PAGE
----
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Communication in the Workforce: Providing Health Care Information to Multilingual Members

By Heather Kerrigan | Feb 28, 2018

According to the Migration Policy Institute, almost 26 million U.S. residents have limited proficiency in English. Individuals with limited English proficiency are more likely to experience adverse health events, longer stays in the hospital and more frequent readmission.

This makes inclusive communication in the workforce a priority, especially when conveying health plan information and care options. Evaluating how you communicate with multilingual members and taking steps to make information more accessible can help prevent time-consuming and costly errors.

The Importance of Communicating Well With Multilingual Members

It's important to improve communication in the workforce so that multilingual members understand their insurance options. This helps ensure that all members can make informed decisions about their health care benefits. Due to the language barrier, for example, an employee:

  • May choose a plan they can't afford
  • May not enroll by the deadline
  • May not seek care when necessary
  • May not take advantage of wellness programs or discounts that help lower overall cost to both the member and employer

Not only do these factors impact the bottom line for both member and plan provider, they also represent a breakdown in trust between the members and their union. A member should feel comfortable asking questions and should feel confident in the health plan information presented, regardless of their native language. It falls to trustees to ensure that all members can use the health plan information provided to choose what's right for them.

Best Practices for Translating Health Care Information

When building out a plan to communicate health coverage information to your multilingual members, it's important to first consider how they're most comfortable receiving information. There are specific cultural differences, for example, in how people prefer to communicate, according to the Harvard Business Review. Preferences can be gathered by speaking to your multilingual members either in person or through an anonymous survey.

Next, determine how to best translate your health care information. Speak to your insurance provider to determine if materials are already available for you to distribute. If not, hire a professional translator with health care experience. Do not rely on online translation programs, as these can introduce disruptive errors and inaccuracies.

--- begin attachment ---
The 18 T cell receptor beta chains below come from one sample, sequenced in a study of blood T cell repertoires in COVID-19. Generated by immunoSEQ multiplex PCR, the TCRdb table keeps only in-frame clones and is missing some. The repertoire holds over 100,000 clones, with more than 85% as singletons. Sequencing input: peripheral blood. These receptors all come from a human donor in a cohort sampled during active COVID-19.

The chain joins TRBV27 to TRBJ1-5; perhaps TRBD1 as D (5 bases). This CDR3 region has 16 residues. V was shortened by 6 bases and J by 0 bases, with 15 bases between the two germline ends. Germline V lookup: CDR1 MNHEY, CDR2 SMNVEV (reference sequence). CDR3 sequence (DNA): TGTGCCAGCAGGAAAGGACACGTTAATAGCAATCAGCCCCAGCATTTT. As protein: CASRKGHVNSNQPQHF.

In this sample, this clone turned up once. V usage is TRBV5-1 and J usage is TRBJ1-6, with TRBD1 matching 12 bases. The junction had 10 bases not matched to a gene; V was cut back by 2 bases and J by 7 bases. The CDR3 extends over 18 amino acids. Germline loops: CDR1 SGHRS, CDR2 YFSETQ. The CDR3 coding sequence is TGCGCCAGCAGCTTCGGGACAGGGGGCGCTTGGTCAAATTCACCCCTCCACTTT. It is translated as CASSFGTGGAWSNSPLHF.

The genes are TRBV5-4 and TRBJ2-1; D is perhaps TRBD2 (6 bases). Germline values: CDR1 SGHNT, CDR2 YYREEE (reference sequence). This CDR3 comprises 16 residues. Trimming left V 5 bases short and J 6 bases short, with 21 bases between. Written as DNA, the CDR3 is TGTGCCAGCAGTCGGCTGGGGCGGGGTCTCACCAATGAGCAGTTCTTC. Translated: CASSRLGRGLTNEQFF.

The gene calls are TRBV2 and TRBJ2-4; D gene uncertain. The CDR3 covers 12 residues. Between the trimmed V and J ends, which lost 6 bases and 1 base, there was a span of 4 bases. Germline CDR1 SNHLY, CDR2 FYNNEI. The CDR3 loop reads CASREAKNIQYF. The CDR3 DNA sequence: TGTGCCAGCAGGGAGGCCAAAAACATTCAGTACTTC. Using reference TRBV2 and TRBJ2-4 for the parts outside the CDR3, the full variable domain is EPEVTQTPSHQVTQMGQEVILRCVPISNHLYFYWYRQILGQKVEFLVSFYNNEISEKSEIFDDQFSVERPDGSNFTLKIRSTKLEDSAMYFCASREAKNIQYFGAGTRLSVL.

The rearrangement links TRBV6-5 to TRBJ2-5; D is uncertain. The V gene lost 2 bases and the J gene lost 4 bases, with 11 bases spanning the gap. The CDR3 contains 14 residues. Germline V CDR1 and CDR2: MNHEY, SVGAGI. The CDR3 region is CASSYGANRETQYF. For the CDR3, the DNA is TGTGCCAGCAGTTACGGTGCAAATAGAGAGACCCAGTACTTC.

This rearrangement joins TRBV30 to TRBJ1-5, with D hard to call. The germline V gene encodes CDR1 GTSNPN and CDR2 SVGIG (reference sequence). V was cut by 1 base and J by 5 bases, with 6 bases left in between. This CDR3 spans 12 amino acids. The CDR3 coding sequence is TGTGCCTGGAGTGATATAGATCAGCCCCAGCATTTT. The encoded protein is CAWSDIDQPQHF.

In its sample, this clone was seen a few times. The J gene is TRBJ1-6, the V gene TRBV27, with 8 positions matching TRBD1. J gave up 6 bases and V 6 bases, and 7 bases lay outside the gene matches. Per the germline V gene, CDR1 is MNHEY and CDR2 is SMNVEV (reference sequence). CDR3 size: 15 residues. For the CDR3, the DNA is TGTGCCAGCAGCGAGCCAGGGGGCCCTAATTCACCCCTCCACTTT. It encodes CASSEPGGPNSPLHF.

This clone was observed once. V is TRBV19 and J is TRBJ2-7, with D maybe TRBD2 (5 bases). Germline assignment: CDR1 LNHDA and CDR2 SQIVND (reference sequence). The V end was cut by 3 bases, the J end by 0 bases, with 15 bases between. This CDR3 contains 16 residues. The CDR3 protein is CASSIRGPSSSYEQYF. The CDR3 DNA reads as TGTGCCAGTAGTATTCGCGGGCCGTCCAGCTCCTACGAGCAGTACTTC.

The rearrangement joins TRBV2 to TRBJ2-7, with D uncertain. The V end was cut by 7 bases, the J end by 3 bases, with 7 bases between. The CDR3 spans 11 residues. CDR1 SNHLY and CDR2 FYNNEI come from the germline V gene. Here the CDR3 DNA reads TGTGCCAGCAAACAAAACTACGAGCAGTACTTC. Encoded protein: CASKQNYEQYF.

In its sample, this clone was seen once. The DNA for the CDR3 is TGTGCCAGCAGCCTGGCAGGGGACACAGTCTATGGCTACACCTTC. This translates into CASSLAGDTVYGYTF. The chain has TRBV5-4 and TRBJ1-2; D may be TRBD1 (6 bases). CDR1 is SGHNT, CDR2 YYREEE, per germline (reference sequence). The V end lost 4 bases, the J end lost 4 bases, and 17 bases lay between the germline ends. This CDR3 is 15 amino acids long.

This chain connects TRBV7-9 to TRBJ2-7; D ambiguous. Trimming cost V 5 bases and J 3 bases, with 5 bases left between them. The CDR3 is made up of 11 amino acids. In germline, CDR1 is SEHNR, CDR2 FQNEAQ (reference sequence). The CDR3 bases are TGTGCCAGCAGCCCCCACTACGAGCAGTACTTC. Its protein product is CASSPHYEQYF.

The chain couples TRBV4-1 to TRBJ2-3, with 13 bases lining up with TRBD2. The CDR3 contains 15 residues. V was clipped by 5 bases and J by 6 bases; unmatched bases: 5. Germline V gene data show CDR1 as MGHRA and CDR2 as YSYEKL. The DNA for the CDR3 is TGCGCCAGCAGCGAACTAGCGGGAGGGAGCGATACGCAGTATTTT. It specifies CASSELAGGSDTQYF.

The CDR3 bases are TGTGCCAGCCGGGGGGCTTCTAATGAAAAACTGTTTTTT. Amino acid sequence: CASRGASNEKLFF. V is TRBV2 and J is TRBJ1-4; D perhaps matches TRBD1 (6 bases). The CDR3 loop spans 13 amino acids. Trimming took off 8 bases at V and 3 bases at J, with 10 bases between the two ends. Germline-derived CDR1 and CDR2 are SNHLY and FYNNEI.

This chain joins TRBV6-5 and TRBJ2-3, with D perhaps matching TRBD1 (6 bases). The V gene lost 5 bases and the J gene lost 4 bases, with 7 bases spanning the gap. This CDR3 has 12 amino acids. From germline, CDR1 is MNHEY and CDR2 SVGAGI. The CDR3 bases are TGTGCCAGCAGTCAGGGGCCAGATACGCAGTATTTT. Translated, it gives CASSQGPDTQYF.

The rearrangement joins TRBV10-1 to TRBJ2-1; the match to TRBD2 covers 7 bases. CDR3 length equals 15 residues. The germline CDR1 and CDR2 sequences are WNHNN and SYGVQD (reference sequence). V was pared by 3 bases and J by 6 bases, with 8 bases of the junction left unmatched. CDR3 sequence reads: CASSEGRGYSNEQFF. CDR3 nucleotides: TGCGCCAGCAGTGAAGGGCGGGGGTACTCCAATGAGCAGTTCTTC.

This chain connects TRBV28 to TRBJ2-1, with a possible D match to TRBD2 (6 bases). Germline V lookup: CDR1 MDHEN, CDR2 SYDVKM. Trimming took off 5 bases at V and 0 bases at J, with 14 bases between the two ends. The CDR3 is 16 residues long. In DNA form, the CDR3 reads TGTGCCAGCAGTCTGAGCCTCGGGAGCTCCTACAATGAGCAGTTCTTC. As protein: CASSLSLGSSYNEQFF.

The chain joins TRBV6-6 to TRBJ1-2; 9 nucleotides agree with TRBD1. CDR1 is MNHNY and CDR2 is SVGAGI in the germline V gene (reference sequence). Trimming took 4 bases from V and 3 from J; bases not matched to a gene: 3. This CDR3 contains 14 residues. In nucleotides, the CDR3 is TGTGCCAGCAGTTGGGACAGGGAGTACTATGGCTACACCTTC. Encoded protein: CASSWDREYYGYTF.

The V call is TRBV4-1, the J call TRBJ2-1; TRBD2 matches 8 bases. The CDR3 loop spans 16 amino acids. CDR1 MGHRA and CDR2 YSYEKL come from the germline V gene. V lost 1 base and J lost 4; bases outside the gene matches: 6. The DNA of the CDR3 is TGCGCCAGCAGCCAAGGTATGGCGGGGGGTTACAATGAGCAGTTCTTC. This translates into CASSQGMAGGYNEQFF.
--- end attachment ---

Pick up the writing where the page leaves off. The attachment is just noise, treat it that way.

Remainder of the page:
Once the materials are translated, consider contracting with an interpreter who can provide on-call assistance to your members, as it's likely they'll have questions about their options or steps for enrollment, and you'll get the best outcome if your members can communicate in the language they're most comfortable with. Be sure to put confidentiality agreements in place before any health care discussions with members occur.

Making English-Language Resources More Accessible

It may be impossible for you to provide translated materials for all the languages your members speak. This is why it's important to ensure your English-language resources are written with multilingual members in mind. Avoid jargon, idioms and other terms that may be difficult for speakers of other languages.

Reach out to some of your multilingual members and ask them if current health care information is difficult to understand and how the materials can be revised to more appropriately delivers much-needed information. Also emphasize where members can go to ask questions and that they are encouraged to do so.

Putting some additional work toward better communication in the workplace — especially as it relates to health care information — will be greatly appreciated by your members, and it can prevent costly insurance errors or care decisions. Above all, be sure to continuously make your multilingual members comfortable so they feel empowered to ask questions and take advantage of their coverage. Improving the flow of communication benefits everyone.

Heather Kerrigan started her career in journalism at Governing magazine, reporting on state and local politics and policy, with a specific focus on public workforce, environment, health care, education and technology issues. Prior to co-founding River Horse Communications, Heather offered freelance editorial services to a variety of outlets, including serving as volume editor and lead author for SAGE Publications' Historic Documents series and editor-in-chief of The Kanter Journal. Heather also blogs for two government-focused publications, GovLoop and NEOGOV, covering issues of importance to federal employees. Heather is the author of the book Retire Rich With Your 401(k) Plan. She holds a bachelor's degree in journalism from The George Washington University.

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